Who Is Actually Seeing a Raise?

The recent NFP report showed 2.2% gain in wages in the past month, which was higher than expected. But is this rise in wages trickle uniformly throughout the U.S. society? Let’s take a closer look at this issue.

The chart below shows the changes (year over year, percent change) in U.S. median weekly wages for all groups, people over 16 years:

Source of chart taken from FRED 

As you can see, in the past couple of quarters wages have grown by 0.6%, year over year. This is better than the levels recorded in the 2010-2013 so there is an improvement. But who actually sees this improvement?

Source of chart taken from FRED 

So blacks and African American group didn’t see any gains in the past couple of quarters: Wages fell by 3% and 0.75% in the fourth and third quarters, respectively.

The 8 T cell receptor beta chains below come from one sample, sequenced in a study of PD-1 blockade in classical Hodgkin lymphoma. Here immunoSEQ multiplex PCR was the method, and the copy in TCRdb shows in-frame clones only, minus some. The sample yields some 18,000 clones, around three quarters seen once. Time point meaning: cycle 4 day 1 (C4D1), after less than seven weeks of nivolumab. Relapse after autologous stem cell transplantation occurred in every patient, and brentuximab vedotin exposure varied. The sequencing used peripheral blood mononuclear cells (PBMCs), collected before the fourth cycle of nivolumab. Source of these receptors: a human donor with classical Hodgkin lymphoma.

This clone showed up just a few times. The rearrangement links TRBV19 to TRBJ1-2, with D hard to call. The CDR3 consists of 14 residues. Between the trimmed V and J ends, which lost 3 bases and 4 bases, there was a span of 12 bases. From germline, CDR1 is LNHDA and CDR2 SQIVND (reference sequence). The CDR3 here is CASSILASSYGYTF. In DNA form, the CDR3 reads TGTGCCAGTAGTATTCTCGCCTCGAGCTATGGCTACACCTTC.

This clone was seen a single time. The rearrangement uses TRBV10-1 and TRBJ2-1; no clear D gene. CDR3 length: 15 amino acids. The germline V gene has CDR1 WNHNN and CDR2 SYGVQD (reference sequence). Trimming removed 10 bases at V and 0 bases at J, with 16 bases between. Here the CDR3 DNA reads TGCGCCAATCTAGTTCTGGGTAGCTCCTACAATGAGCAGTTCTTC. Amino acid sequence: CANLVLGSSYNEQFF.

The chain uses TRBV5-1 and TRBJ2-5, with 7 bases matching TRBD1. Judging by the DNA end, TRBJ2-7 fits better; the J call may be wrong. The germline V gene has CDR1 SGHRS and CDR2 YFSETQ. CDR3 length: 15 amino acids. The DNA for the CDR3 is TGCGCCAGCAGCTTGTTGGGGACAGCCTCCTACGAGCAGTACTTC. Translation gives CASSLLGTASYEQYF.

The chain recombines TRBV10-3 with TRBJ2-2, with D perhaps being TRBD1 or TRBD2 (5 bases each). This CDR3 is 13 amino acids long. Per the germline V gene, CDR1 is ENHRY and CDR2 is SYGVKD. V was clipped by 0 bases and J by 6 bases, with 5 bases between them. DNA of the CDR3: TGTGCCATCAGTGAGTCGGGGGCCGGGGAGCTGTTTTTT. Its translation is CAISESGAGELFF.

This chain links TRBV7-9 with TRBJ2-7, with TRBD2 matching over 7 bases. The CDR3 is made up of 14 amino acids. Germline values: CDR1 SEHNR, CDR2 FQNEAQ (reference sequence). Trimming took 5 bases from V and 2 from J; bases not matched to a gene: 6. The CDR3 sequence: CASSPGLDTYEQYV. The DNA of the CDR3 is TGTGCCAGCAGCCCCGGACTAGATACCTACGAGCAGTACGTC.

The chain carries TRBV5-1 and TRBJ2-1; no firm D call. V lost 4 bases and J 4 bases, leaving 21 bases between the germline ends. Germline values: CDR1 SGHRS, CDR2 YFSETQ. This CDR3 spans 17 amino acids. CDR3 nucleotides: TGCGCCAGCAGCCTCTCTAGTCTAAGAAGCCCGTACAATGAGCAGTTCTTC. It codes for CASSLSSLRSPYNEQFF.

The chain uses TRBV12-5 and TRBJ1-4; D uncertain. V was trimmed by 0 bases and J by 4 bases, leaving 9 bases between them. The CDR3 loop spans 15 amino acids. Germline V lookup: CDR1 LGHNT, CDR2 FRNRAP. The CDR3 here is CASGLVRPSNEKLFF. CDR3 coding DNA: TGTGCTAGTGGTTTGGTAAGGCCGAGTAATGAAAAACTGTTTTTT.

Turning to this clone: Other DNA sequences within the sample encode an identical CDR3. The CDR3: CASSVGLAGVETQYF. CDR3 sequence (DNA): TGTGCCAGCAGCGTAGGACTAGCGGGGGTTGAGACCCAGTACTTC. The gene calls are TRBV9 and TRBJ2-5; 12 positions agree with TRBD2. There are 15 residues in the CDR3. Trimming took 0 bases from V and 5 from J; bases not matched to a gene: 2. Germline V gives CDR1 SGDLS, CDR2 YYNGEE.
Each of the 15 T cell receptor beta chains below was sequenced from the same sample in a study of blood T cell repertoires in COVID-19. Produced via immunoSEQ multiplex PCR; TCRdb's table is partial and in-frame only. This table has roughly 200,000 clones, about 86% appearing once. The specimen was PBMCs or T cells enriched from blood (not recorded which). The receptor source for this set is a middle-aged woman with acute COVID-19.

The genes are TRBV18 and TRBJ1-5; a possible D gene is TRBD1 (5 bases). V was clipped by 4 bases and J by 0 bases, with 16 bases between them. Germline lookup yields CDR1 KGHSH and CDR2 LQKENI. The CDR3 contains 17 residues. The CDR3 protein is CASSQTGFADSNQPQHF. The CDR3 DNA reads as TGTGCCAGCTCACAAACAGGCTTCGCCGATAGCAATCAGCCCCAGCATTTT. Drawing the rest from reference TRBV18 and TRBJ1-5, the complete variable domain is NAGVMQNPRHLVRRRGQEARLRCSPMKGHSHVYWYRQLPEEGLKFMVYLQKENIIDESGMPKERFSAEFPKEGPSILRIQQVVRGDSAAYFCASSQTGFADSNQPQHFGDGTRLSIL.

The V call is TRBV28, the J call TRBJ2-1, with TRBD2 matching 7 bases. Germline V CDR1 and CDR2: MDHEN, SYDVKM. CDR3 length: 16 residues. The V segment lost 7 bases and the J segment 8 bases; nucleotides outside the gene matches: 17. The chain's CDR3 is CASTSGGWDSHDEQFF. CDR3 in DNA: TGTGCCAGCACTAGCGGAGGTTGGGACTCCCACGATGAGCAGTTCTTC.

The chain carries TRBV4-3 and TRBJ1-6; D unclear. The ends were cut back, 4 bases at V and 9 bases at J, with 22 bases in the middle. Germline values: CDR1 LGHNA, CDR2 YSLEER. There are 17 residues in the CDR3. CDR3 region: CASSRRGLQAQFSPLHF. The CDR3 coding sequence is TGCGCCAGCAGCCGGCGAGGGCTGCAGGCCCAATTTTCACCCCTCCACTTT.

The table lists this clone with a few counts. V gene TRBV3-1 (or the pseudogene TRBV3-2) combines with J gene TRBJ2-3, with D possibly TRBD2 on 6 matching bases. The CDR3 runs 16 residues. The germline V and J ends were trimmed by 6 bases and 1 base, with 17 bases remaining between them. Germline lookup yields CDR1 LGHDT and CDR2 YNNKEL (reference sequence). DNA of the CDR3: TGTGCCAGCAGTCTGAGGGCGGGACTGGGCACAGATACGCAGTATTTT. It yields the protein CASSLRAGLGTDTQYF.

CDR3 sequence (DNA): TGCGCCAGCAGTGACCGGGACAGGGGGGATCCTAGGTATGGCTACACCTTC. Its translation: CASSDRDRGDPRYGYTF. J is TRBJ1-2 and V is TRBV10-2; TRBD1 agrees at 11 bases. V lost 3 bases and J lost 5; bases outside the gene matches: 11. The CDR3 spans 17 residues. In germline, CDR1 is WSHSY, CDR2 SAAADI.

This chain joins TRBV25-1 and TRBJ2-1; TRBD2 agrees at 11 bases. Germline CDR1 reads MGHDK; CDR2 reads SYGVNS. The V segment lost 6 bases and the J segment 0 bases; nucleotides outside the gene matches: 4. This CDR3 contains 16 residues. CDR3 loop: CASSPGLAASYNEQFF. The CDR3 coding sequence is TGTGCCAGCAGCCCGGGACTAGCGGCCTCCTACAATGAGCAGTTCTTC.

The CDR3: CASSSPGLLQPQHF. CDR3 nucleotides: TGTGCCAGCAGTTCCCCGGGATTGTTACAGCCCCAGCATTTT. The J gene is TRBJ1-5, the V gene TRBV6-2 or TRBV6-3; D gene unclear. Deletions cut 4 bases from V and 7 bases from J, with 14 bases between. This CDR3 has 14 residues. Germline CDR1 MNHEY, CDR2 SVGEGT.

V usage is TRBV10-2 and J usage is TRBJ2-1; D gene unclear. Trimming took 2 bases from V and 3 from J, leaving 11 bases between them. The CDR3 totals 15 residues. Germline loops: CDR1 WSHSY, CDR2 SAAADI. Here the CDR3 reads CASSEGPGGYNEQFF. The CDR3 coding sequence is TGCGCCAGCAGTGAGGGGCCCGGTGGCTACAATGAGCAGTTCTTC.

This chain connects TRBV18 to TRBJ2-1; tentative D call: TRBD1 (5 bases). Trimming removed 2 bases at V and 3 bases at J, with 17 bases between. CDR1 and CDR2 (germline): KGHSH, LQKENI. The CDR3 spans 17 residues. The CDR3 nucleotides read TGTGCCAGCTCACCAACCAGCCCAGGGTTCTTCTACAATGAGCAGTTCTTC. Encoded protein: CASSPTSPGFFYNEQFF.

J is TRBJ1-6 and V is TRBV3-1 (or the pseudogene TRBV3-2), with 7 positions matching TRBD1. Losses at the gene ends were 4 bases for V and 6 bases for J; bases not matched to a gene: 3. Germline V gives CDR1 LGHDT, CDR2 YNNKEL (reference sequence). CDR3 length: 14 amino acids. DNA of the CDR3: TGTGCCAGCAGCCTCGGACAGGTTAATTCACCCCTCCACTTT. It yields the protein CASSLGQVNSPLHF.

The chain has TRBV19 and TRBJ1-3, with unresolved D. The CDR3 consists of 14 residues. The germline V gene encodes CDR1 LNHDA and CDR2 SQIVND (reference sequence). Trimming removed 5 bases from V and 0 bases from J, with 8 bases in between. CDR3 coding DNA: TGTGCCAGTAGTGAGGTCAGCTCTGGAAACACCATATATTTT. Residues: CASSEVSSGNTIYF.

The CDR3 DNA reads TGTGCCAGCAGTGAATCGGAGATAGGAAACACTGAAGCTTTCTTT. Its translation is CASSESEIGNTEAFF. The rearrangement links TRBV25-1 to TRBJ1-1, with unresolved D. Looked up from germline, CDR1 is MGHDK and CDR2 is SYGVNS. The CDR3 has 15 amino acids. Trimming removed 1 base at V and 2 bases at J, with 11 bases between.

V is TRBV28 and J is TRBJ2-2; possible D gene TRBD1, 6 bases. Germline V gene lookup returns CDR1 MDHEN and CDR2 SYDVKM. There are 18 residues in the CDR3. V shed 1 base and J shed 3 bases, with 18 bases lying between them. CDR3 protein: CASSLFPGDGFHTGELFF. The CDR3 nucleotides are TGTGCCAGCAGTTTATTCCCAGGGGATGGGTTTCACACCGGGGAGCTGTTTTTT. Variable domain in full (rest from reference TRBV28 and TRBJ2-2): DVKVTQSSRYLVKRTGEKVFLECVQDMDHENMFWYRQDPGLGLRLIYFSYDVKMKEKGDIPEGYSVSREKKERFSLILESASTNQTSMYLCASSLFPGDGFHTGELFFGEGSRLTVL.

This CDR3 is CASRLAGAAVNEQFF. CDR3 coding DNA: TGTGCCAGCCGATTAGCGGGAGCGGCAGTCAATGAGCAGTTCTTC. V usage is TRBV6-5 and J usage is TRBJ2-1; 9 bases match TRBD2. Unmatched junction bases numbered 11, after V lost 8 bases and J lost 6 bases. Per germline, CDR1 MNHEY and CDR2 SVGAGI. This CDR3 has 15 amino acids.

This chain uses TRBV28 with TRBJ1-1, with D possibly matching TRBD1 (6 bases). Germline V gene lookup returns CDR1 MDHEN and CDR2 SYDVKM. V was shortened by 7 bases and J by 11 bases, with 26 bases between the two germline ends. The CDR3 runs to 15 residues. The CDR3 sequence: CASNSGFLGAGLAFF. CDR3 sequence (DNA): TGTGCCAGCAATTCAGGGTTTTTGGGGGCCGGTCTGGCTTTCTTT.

Whites have done a bit better but not much impressive either with a 0.3% gain in the last quarter of 2014.

The groups that saw the highest gain in wages were Asians and Hispanics: Asians experienced a 3.3% gain in wages in the past quarter. For Hispanics the gain was for 2.8% (in all cases these are for 82-84 prices).

Source of chart taken from FRED 

Keep in mind that the Asians have the highest current weekly wage, but this group is also the smallest and as such could lead us to reach false conclusions (i.e. the Simpson paradox).

In any case, the main takeaway is that the majority group (white) didn’t see much of rise in wages, Blacks actually experienced a drop in wages and Asians and Hispanics saw a gain in earnings.

It’s good to consider the changes in wages among different demographics that could offer another perspective to the general trend in society.

For more see: